Extending This Discussion to Miles

Where does this discussion come into play with Miles and points? Well we have the same decision to make every time we book a ticket, or decide whether to churn and earn with prepaid products or even when we apply for a new credit card.

We’ll break this discussion down by those three examples, and go one by one:

Booking Tickets:

This is an easy to explain Make or Buy type decision. Do you make your ticket (use miles) or Buy one? (Use cash).  This is decision #1 in the above M-o-B Analysis, “Can I make this cheaper than I can buy it?”

Knowing your T-Rate helps here.  As an example, I’m planning to go to a wedding in Denver in May; there are dozens of options from LAX to Denver. These are all the 1 stop options from LAX only:

Composite LAX-DEN
LAX to Denver with all possible 1 stop flights. Composite image created from www.flightconnections.com

Looking at the length in time of a nonstop versus a 1 stop flight 1 stop adds at least 1.5 hours to this trip. That’s probably not a big deal to some of you; if you T-Rate is low enough, or you just enjoy flying lots of legs you might prefer a stop.  For me the decision to make or buy includes this 1.5 hours of time if I’m comparing options:

On the low end there’s a $-144 difference between nonstop and 1 stop (Southwest), and on the high end there’s southwest LAX-DENa $93 difference.  What this means for me is that if I can book a nonstop flight I should do that, because I’m earning more than my time value taking the nonstop instead of the 1 stop ($150 x 2 pax is my time cost). I go into this a little in a previous booking, “Trading Time for Miles.”

I did a search for award flights and my options are Delta with one stop both ways, or Southwest nonstop both ways. Delta flights would cost me 25,000 miles per person R/T, 50,000 each. But they also would cost me $300 in my time.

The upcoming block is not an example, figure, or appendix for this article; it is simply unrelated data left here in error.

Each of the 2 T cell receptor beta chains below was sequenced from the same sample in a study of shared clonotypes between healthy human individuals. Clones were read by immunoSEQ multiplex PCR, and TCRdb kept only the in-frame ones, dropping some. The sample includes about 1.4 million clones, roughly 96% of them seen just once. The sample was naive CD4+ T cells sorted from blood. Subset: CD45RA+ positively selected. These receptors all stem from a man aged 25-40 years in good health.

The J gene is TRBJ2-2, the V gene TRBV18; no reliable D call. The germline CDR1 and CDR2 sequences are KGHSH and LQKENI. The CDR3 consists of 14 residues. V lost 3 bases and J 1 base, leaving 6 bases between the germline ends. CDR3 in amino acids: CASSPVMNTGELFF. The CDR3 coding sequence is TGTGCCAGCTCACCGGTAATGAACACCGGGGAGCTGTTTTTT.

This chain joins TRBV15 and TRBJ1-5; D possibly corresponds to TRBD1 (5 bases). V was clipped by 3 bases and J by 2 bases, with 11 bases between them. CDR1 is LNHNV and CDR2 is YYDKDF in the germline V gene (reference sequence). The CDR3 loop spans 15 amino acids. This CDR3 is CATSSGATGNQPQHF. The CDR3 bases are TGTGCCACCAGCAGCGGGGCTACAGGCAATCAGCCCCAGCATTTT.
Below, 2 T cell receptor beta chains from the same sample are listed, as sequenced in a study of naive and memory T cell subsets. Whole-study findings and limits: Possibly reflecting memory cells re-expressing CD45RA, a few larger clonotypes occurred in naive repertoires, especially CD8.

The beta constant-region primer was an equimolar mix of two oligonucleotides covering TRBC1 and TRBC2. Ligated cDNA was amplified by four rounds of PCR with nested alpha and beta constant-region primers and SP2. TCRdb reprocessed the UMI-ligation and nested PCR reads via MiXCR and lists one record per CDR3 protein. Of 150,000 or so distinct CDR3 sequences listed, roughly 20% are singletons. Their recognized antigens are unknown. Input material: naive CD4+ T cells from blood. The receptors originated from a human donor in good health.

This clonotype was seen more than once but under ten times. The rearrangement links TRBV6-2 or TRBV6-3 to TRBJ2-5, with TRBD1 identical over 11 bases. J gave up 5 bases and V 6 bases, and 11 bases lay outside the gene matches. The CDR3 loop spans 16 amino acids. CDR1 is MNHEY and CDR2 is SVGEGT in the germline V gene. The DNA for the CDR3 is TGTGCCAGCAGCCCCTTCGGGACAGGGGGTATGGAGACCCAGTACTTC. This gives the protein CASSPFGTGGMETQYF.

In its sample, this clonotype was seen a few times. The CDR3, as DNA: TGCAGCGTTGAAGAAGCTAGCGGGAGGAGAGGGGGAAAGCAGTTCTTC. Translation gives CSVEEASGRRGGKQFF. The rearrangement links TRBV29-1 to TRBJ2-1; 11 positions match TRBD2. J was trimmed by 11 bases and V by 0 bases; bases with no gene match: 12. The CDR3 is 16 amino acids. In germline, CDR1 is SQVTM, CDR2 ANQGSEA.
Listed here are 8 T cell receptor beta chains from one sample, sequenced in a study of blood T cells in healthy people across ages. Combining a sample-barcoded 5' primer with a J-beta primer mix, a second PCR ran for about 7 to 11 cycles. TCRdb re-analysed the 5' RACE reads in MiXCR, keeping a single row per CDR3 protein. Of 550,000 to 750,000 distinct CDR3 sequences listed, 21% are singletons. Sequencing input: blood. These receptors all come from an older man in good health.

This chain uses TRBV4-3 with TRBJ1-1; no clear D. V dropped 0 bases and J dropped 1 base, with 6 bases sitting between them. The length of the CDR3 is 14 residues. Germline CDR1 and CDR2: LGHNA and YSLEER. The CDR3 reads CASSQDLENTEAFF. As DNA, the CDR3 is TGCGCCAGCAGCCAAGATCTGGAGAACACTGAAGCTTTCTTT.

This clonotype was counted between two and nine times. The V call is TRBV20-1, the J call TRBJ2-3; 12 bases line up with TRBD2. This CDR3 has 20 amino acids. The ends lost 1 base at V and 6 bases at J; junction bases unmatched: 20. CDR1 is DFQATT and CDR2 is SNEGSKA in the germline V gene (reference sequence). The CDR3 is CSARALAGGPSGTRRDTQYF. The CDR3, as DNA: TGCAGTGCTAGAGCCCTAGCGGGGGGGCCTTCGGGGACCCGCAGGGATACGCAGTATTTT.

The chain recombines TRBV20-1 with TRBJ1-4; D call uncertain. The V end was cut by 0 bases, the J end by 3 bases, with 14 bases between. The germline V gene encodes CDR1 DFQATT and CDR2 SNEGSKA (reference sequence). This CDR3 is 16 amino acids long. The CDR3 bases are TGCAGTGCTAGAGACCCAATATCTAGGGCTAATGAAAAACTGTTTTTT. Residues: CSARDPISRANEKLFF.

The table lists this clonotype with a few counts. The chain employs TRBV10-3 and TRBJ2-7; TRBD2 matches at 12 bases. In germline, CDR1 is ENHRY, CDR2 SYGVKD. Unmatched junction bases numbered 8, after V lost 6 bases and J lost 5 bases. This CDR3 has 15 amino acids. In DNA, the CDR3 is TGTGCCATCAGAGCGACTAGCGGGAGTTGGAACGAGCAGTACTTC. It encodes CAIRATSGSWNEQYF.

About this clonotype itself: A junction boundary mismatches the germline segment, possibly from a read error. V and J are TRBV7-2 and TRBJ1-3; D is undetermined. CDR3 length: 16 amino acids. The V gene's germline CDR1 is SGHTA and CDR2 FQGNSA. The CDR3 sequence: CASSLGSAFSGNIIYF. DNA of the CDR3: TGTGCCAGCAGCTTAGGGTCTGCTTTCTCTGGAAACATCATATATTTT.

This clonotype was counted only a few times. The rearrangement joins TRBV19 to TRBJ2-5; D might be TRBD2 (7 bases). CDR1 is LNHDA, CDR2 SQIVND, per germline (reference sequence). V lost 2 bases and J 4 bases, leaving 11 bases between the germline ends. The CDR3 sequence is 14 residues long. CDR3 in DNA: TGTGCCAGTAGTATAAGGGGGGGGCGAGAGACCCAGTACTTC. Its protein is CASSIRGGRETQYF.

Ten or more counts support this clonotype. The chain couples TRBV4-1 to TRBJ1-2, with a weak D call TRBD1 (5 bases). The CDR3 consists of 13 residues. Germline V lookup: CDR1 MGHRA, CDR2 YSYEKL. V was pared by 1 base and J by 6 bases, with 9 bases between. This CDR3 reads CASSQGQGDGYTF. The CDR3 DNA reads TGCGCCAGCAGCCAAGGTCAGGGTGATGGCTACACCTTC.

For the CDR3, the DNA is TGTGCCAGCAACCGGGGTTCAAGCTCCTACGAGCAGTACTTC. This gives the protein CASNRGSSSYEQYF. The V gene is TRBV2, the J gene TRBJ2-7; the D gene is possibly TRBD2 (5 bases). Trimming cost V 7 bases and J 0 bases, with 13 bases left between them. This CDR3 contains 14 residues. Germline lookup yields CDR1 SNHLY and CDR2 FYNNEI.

Southwest wins, with 2 tickets for 38,732 (transferred 1:1 from chase UR). The value of those points (to me) are just $242 per ticket, and So in this case I should make instead of buy. This is not always the case; Southwest is notorious for being the highest cost carrier for certain flights. They also rarely fly nonstop flights where I want to go. This time things aligned. But had they not, and a lower cost paid nonstop ticket existed I would have not hesitated to buy those seats.

For me, when Southwest flys a route, and is the lowest cost option, I Make; most other times unless flights are in excess of $350 I Buy.  Try and identify your Make-or-Buy break-even, it will allow you to very quickly decide if you should book flights with miles, or buy outright. I also try to only earn miles or points in programs that make sense for my Make-or-Buy.

Trumping all of this might be Make-or-Buy decision point #4, Cash flow concerns. If you’re mile rich and cash poor you should take that into consideration.

Churning to Earn (Manufacturing Miles).